Z by HP makes products and solutions tailored to boost data science workflows. To celebrate and showcase the work of data scientists, Z recently released “Unlocked,” a 35-minute film blending Hollywood-caliber production value, interactive storytelling and data challenges. The film and companion website present data scientists with the opportunity to participate in a series of problem-solving challenges while showcasing the value of data science to non-technical stakeholders with a compelling narrative.
Whether you’re an experienced data scientist, or just getting into the industry, engage with the community by visiting www.hp.com/unlocked, and consider the following best practices for optimizing your business, operations, processes or workflow using data science.
Wouldn’t the workflow of a data scientist improve if others really knew what it takes to produce valuable insights and overall, knew what they could do to be a better collaborator? According to a study conducted by Z by HP, nearly 40% of data scientists find it difficult to explain their work to non-technical stakeholders.
You need the data before the scientist
The old expression, “garbage in, garbage out”, conveys that the final results can be no better than the initial input. This expression is equally relevant in data science. It’s impossible to build good models and generate actionable, relevant recommendations without investing in the underlying data infrastructure first.
Companies should build out the data infrastructure before investing in data scientists. To allow data scientists to do their best work, there are some prerequisites to keep in mind: creating data capture systems, data engineering systems, and pipelines. Without these systems in place, data scientists are unable to complete the work they were hired to do.
Stakeholders don’t need to be experts, but should understand the basics
An effective partnership goes both ways. Data scientists are consistently making sure to understand the business context of their work, so it only makes sense that leadership and other stakeholders do their best to understand the work that the data scientists are doing.
Give data scientists a seat at the table
A common theme among all data scientists is that communication with leadership is key. Inviting the leadership team to provide details about the business problem helps data scientists scope and prioritize work, as well as understand the data needs for the model. According to a survey, 40% of data scientists state that they often get started on a project prior to fully understanding the business objectives. Instead, data scientists often benefit from having an open conversation with their non-technical partners: Is this a model that's going to go under production, that's going to be making decisions effectively, autonomously, with a little bit of human oversight or no oversight? Understanding the bigger picture and risk tolerance of the business is key to getting the most out of data science projects.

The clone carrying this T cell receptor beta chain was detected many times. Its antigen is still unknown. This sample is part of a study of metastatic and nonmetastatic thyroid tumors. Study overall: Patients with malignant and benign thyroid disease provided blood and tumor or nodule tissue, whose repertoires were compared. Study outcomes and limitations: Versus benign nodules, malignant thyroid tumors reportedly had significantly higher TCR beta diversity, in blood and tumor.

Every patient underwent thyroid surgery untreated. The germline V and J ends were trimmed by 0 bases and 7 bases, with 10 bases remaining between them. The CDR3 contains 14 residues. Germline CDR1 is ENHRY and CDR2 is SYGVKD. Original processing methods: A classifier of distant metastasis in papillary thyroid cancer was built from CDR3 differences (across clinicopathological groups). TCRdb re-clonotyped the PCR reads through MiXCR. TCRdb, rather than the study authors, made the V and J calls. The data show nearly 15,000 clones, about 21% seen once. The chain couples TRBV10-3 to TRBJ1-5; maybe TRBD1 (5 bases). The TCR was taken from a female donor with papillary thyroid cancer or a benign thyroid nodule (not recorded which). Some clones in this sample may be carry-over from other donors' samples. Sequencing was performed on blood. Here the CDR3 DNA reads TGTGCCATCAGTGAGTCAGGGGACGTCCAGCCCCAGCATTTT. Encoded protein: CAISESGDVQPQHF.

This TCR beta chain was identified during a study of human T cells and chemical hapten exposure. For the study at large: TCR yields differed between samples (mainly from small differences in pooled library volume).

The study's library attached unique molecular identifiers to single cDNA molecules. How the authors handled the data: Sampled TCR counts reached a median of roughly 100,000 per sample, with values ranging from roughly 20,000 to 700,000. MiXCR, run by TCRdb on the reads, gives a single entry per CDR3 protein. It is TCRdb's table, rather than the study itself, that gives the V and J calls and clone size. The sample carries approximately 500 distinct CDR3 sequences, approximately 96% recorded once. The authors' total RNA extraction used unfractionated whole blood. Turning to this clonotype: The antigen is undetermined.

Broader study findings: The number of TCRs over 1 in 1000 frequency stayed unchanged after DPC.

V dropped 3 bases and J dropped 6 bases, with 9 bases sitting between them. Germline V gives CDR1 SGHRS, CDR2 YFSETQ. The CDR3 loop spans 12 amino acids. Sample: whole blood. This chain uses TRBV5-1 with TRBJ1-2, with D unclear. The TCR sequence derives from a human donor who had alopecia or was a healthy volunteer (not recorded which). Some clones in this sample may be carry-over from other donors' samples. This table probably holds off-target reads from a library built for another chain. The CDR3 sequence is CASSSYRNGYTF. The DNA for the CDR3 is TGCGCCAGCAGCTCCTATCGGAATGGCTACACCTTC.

Data science is about probability, not prediction
As much as data science has the power to make incredibly accurate forecasts, it’s important to keep in mind that no single model is a silver bullet. Stakeholders must understand that data science is about calculating probabilities – an expectation of 100% precision is unlikely seeing as imperfections are part of every model. The idea is to train and adapt models in such a way where they improve incrementally over time – but even the best data science work is never perfect.
Every experiment is productive–even the failed ones
The nature of data science is experimental and iterative. When leadership is understanding of this and provides data science teams leeway (especially at the start of a project) it can lead to substantially better results later on.
Projects are often the story of backtracking and trying different approaches. This means there may be mistakes along the way and some misses along with the wins. In fact, there are times when a specific project might need to be abandoned because the available data and modeling methods simply aren’t yielding the desired results.
Data science isn’t software engineering
Although software engineering and data science are often conflated, they only share a few similarities: coding, creating pipelines, and getting data from one place to another. However, the similarities end here. Where other disciplines often have a finite ending to a project, data scientists devise a model and continually retrain it so that it remains relevant based on new data coming in.
Ultimately, when leadership and peers are aware of what data scientists wish others to know, it creates a more productive, successful atmosphere for all.